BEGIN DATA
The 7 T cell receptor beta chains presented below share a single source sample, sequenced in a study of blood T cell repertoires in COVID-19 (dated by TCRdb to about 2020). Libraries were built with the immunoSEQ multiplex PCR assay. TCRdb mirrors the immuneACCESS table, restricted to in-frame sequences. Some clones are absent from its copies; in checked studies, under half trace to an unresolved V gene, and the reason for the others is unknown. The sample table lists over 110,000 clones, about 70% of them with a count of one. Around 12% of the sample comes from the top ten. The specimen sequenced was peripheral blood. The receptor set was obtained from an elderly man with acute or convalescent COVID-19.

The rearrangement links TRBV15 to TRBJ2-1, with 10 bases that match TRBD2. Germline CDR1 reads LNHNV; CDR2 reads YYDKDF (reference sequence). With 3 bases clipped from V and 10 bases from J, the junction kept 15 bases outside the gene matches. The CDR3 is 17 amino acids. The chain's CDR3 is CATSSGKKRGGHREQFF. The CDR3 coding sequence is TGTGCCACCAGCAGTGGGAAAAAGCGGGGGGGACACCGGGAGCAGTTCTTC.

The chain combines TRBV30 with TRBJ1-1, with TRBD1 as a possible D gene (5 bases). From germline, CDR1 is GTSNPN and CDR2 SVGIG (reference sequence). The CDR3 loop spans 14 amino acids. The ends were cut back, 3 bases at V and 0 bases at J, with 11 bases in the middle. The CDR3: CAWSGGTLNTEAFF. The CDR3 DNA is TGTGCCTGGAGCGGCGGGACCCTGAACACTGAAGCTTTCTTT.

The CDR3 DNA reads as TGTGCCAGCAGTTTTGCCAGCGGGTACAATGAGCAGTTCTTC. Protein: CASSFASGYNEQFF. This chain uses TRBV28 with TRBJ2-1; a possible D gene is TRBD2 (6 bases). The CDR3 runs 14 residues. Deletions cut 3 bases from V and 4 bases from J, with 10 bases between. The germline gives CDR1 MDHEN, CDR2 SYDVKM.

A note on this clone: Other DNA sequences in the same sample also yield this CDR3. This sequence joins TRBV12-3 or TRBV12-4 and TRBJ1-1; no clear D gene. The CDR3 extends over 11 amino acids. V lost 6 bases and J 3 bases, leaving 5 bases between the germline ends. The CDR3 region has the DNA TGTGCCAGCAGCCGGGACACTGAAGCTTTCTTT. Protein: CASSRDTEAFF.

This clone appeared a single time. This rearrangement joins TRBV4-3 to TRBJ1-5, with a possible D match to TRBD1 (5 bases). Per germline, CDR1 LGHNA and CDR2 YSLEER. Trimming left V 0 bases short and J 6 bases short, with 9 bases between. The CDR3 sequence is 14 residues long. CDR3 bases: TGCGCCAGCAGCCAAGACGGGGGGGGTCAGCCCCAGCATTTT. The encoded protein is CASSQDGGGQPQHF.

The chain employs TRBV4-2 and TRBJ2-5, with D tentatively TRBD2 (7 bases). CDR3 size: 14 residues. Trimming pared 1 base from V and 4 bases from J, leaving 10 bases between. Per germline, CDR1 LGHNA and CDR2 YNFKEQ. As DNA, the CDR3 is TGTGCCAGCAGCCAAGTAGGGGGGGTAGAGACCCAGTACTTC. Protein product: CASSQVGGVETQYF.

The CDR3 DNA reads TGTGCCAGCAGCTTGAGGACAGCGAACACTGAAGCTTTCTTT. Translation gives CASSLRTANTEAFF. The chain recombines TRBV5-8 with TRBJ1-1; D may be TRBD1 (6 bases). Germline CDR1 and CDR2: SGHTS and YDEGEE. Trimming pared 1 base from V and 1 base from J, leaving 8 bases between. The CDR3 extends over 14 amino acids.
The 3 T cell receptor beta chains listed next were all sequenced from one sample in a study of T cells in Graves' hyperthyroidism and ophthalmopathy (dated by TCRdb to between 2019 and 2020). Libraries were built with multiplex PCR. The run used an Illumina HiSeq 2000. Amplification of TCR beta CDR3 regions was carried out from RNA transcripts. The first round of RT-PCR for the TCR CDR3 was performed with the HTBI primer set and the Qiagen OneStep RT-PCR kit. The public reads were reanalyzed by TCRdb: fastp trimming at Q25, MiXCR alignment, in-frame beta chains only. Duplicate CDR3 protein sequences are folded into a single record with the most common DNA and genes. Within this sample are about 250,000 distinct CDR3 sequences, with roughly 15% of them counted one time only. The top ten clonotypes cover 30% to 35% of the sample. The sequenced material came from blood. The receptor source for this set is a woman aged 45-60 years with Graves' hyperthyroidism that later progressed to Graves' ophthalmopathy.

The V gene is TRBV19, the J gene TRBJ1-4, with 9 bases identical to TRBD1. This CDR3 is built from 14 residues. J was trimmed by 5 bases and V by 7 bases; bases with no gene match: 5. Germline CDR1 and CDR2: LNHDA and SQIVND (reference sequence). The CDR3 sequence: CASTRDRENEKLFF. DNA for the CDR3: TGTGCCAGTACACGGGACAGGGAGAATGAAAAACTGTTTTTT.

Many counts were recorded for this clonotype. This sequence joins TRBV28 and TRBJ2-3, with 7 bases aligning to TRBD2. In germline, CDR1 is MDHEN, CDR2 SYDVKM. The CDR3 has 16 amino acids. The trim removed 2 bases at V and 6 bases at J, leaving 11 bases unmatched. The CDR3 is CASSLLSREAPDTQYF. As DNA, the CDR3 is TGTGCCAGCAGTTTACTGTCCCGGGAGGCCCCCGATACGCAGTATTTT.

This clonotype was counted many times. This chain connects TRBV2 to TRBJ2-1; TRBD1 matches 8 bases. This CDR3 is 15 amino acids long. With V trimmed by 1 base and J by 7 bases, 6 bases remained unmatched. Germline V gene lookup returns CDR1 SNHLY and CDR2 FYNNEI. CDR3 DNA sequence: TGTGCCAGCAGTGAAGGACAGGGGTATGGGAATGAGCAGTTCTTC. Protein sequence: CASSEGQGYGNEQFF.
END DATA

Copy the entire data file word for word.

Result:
The 7 T cell receptor beta chains presented below share a single source sample, sequenced in a study of blood T cell repertoires in COVID-19 (dated by TCRdb to about 2020). Libraries were built with the immunoSEQ multiplex PCR assay. TCRdb mirrors the immuneACCESS table, restricted to in-frame sequences. Some clones are absent from its copies; in checked studies, under half trace to an unresolved V gene, and the reason for the others is unknown. The sample table lists over 110,000 clones, about 70% of them with a count of one. Around 12% of the sample comes from the top ten. The specimen sequenced was peripheral blood. The receptor set was obtained from an elderly man with acute or convalescent COVID-19.

The rearrangement links TRBV15 to TRBJ2-1, with 10 bases that match TRBD2. Germline CDR1 reads LNHNV; CDR2 reads YYDKDF (reference sequence). With 3 bases clipped from V and 10 bases from J, the junction kept 15 bases outside the gene matches. The CDR3 is 17 amino acids. The chain's CDR3 is CATSSGKKRGGHREQFF. The CDR3 coding sequence is TGTGCCACCAGCAGTGGGAAAAAGCGGGGGGGACACCGGGAGCAGTTCTTC.

The chain combines TRBV30 with TRBJ1-1, with TRBD1 as a possible D gene (5 bases). From germline, CDR1 is GTSNPN and CDR2 SVGIG (reference sequence). The CDR3 loop spans 14 amino acids. The ends were cut back, 3 bases at V and 0 bases at J, with 11 bases in the middle. The CDR3: CAWSGGTLNTEAFF. The CDR3 DNA is TGTGCCTGGAGCGGCGGGACCCTGAACACTGAAGCTTTCTTT.

The CDR3 DNA reads as TGTGCCAGCAGTTTTGCCAGCGGGTACAATGAGCAGTTCTTC. Protein: CASSFASGYNEQFF. This chain uses TRBV28 with TRBJ2-1; a possible D gene is TRBD2 (6 bases). The CDR3 runs 14 residues. Deletions cut 3 bases from V and 4 bases from J, with 10 bases between. The germline gives CDR1 MDHEN, CDR2 SYDVKM.

A note on this clone: Other DNA sequences in the same sample also yield this CDR3. This sequence joins TRBV12-3 or TRBV12-4 and TRBJ1-1; no clear D gene. The CDR3 extends over 11 amino acids. V lost 6 bases and J 3 bases, leaving 5 bases between the germline ends. The CDR3 region has the DNA TGTGCCAGCAGCCGGGACACTGAAGCTTTCTTT. Protein: CASSRDTEAFF.

This clone appeared a single time. This rearrangement joins TRBV4-3 to TRBJ1-5, with a possible D match to TRBD1 (5 bases). Per germline, CDR1 LGHNA and CDR2 YSLEER. Trimming left V 0 bases short and J 6 bases short, with 9 bases between. The CDR3 sequence is 14 residues long. CDR3 bases: TGCGCCAGCAGCCAAGACGGGGGGGGTCAGCCCCAGCATTTT. The encoded protein is CASSQDGGGQPQHF.

The chain employs TRBV4-2 and TRBJ2-5, with D tentatively TRBD2 (7 bases). CDR3 size: 14 residues. Trimming pared 1 base from V and 4 bases from J, leaving 10 bases between. Per germline, CDR1 LGHNA and CDR2 YNFKEQ. As DNA, the CDR3 is TGTGCCAGCAGCCAAGTAGGGGGGGTAGAGACCCAGTACTTC. Protein product: CASSQVGGVETQYF.

The CDR3 DNA reads TGTGCCAGCAGCTTGAGGACAGCGAACACTGAAGCTTTCTTT. Translation gives CASSLRTANTEAFF. The chain recombines TRBV5-8 with TRBJ1-1; D may be TRBD1 (6 bases). Germline CDR1 and CDR2: SGHTS and YDEGEE. Trimming pared 1 base from V and 1 base from J, leaving 8 bases between. The CDR3 extends over 14 amino acids.
The 3 T cell receptor beta chains listed next were all sequenced from one sample in a study of T cells in Graves' hyperthyroidism and ophthalmopathy (dated by TCRdb to between 2019 and 2020). Libraries were built with multiplex PCR. The run used an Illumina HiSeq 2000. Amplification of TCR beta CDR3 regions was carried out from RNA transcripts. The first round of RT-PCR for the TCR CDR3 was performed with the HTBI primer set and the Qiagen OneStep RT-PCR kit. The public reads were reanalyzed by TCRdb: fastp trimming at Q25, MiXCR alignment, in-frame beta chains only. Duplicate CDR3 protein sequences are folded into a single record with the most common DNA and genes. Within this sample are about 250,000 distinct CDR3 sequences, with roughly 15% of them counted one time only. The top ten clonotypes cover 30% to 35% of the sample. The sequenced material came from blood. The receptor source for this set is a woman aged 45-60 years with Graves' hyperthyroidism that later progressed to Graves' ophthalmopathy.

The V gene is TRBV19, the J gene TRBJ1-4, with 9 bases identical to TRBD1. This CDR3 is built from 14 residues. J was trimmed by 5 bases and V by 7 bases; bases with no gene match: 5. Germline CDR1 and CDR2: LNHDA and SQIVND (reference sequence). The CDR3 sequence: CASTRDRENEKLFF. DNA for the CDR3: TGTGCCAGTACACGGGACAGGGAGAATGAAAAACTGTTTTTT.

Many counts were recorded for this clonotype. This sequence joins TRBV28 and TRBJ2-3, with 7 bases aligning to TRBD2. In germline, CDR1 is MDHEN, CDR2 SYDVKM. The CDR3 has 16 amino acids. The trim removed 2 bases at V and 6 bases at J, leaving 11 bases unmatched. The CDR3 is CASSLLSREAPDTQYF. As DNA, the CDR3 is TGTGCCAGCAGTTTACTGTCCCGGGAGGCCCCCGATACGCAGTATTTT.

This clonotype was counted many times. This chain connects TRBV2 to TRBJ2-1; TRBD1 matches 8 bases. This CDR3 is 15 amino acids long. With V trimmed by 1 base and J by 7 bases, 6 bases remained unmatched. Germline V gene lookup returns CDR1 SNHLY and CDR2 FYNNEI. CDR3 DNA sequence: TGTGCCAGCAGTGAAGGACAGGGGTATGGGAATGAGCAGTTCTTC. Protein sequence: CASSEGQGYGNEQFF.